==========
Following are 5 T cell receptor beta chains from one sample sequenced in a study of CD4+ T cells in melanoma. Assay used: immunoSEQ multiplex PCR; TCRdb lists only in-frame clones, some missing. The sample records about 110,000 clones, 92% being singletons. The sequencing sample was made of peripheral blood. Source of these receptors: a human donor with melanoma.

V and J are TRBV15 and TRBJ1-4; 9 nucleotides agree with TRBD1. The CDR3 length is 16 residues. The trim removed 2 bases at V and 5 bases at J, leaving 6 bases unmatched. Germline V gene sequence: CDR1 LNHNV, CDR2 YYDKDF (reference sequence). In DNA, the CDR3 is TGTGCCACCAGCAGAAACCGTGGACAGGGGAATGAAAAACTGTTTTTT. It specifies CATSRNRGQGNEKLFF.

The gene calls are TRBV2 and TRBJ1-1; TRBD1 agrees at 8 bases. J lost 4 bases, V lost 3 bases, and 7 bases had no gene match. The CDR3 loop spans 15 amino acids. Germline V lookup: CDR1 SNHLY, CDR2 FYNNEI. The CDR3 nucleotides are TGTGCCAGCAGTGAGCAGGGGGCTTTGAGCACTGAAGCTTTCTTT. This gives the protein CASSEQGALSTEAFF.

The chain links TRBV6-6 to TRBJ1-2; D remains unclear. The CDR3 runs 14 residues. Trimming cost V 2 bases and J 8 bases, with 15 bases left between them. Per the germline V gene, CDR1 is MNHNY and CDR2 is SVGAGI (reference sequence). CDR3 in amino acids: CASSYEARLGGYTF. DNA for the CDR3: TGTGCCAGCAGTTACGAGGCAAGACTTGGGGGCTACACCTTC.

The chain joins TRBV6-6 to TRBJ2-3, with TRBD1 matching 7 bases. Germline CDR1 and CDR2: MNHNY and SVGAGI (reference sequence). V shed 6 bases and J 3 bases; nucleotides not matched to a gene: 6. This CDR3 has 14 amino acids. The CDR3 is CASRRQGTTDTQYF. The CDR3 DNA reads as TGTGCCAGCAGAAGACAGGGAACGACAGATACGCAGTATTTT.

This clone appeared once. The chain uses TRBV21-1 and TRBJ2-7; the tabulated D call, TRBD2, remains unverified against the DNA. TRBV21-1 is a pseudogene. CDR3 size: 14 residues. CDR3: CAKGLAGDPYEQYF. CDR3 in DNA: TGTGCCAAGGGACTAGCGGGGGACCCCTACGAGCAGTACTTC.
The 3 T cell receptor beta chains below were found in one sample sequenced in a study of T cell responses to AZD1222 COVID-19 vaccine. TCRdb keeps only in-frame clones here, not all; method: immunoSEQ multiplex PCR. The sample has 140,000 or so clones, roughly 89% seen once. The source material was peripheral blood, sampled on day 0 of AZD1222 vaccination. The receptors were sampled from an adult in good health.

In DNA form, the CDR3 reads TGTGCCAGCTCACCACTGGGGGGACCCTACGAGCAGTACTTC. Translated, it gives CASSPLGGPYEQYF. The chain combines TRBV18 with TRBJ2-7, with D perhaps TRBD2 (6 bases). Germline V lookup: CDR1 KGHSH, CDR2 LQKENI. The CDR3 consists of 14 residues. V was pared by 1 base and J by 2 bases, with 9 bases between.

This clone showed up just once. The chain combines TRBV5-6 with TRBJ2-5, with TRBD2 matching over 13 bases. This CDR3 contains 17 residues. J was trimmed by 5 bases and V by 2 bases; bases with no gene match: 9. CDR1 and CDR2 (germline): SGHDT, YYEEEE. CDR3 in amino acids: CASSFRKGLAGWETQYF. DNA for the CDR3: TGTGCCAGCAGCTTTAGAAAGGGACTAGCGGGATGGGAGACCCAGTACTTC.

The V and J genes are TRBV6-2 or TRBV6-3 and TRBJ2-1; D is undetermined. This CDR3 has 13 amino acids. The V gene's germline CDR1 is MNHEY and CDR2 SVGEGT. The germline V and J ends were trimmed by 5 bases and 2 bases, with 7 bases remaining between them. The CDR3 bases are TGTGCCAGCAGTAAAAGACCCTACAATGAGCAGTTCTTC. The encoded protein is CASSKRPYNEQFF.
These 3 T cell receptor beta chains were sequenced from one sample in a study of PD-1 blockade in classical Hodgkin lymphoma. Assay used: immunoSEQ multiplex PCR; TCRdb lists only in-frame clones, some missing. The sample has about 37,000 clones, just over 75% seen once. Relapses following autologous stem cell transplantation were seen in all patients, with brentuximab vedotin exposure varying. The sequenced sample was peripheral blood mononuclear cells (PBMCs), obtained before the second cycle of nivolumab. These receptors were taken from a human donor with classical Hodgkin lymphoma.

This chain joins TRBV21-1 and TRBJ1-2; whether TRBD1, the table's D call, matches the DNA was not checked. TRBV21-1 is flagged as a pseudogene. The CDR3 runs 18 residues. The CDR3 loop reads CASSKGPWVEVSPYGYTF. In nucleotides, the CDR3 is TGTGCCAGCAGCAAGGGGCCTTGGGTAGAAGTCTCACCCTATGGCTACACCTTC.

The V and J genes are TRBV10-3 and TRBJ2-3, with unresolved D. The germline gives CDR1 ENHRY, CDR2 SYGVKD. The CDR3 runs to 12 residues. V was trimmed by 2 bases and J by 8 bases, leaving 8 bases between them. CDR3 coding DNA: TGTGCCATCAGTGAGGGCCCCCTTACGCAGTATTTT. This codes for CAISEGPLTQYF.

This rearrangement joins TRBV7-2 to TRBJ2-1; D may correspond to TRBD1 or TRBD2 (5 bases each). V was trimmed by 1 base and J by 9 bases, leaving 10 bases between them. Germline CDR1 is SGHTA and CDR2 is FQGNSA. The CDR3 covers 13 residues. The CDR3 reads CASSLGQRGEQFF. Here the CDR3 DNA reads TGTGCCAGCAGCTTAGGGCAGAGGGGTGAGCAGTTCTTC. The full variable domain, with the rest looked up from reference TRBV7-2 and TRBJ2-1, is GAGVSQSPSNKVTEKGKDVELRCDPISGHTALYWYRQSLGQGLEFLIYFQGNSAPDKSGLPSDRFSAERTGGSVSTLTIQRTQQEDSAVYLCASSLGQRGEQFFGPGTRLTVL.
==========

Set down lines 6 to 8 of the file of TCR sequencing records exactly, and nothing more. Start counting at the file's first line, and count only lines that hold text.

This clone appeared once. The chain uses TRBV21-1 and TRBJ2-7; the tabulated D call, TRBD2, remains unverified against the DNA. TRBV21-1 is a pseudogene. CDR3 size: 14 residues. CDR3: CAKGLAGDPYEQYF. CDR3 in DNA: TGTGCCAAGGGACTAGCGGGGGACCCCTACGAGCAGTACTTC.
The 3 T cell receptor beta chains below were found in one sample sequenced in a study of T cell responses to AZD1222 COVID-19 vaccine. TCRdb keeps only in-frame clones here, not all; method: immunoSEQ multiplex PCR. The sample has 140,000 or so clones, roughly 89% seen once. The source material was peripheral blood, sampled on day 0 of AZD1222 vaccination. The receptors were sampled from an adult in good health.

In DNA form, the CDR3 reads TGTGCCAGCTCACCACTGGGGGGACCCTACGAGCAGTACTTC. Translated, it gives CASSPLGGPYEQYF. The chain combines TRBV18 with TRBJ2-7, with D perhaps TRBD2 (6 bases). Germline V lookup: CDR1 KGHSH, CDR2 LQKENI. The CDR3 consists of 14 residues. V was pared by 1 base and J by 2 bases, with 9 bases between.